Although I saw some stunning sights, the sheer number of people here made Venice a little claustrophobic for me. Plus it was the first city I’d become completely lost in and I was absolutely terrified that I was going to miss the last train back to Florence.

That said, I survived and actually saw lots of pretty highlights whilst I was there. I’ve detailed all of them for your reading (and viewing) pleasure here.

And then I hopped back on a train to Florence. Despite it being on the other side of the country from Venice, it actually only takes just under 2.5 hours on their fast trains!

Day 6: Rome

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With every day that passed, I was becoming more and more confident on the trains in Italy. So much so that I went right out of my comfort zone and whipped down to Rome in just a few short hours.

I do have to make one little comment here: I was on a train at 5.15am to get to Rome for the morning so that I could have a full day exploring… and it was worth it! I was in Rome by 8am and seeing tourist spots before most were finished at breakfast.

Despite Rome having a decent Metro system, I decided to walk everywhere so that I could try to see as much of this iconic city as I could. Boy did my feet hurt by the time the day was over, but I’m equally pleased I chose to do this. Otherwise I may never have seen the ‘Gladiators’ fighting near the Colosseum!

See and read all about what else I got up to during my day in Rome here.

Day 7: Castiglioncello

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After spending the week roaming around Italy and walking ALOT, I decided that my last day should be spent sleeping in and relaxing by the beach. I was reliably informed that Castiglioncello in Tuscany was off the beaten track and would offer me oodles of relaxation and me-time, which was just what I was after.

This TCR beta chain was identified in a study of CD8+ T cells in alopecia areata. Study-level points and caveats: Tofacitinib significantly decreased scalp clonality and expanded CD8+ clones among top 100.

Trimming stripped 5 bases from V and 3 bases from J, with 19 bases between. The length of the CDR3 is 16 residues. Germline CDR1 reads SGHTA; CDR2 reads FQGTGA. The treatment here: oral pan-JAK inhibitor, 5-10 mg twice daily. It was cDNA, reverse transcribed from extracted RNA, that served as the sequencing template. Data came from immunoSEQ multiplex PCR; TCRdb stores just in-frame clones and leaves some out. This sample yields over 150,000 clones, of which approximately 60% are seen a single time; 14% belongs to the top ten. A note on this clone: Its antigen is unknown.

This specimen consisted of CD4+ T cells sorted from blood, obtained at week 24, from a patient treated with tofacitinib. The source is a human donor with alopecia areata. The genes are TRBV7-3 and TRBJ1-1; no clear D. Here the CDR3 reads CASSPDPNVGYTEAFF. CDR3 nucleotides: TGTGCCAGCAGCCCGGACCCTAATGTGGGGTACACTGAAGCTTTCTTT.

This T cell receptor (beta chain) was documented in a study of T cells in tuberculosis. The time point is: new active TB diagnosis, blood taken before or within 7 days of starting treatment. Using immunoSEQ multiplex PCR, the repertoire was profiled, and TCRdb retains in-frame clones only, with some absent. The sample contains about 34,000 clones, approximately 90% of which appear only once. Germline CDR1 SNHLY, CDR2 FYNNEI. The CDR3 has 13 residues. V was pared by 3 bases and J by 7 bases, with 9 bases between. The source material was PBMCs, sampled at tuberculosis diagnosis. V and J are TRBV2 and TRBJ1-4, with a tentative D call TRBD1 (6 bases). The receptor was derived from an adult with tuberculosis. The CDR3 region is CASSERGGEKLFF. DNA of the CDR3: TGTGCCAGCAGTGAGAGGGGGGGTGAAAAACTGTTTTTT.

All of the tips I can offer you about this tiny little town and how to relax in Castiglioncello are right here for you.

Travel By Train In Italy: Insider Tips

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As you can see and read above, I used Italy’s rail service extensively. So much so that I now consider myself something of an expert on the subject. Ha! Unlikely… but I can at least share my tips for rail journeys in Italy with you:

  1. It pays to book your train tickets in advance — I booked most of my tickets (especially the longer haul ones) online 3 months before my trip. This allowed me to get some First Class tickets for the same price as a Standard Class ticket! You can book all of your tickets online through the Trenitalia website here.
  2. Take note of the PNG code before boarding your train — For all pre-booked tickets, you must have a note of the PNG code to show the conductor. You can opt to either show him on your phone or the code will be shown on any print outs of your tickets.
  3. You must validate your train ticket before boarding the train — This is only necessary for tickets you’ve bought on the day that do not have a reserved seat or carriage. On the platform, you should be able to see yellow or green and white machines which stamp your ticket to validate it. Notice on the ticket that there is a space for the validation stamp – just insert this end into the machine and stamp away.

There you go – now you’re ready to ramble around Italy via their extensive, reliable and cheap rail network. Seriously, I can’t stop raving about how great my experience was on the trains – so much more advanced and cheaper than what we have here in the UK. We really do have something to learn from the Italians.

Anyway, that’s quite enough of my ramblings! Let me know what you thought of this adventure and whether you’d ever embark on something like this in the comments below. Or have you already had a similar adventure? I’d love to hear from you too!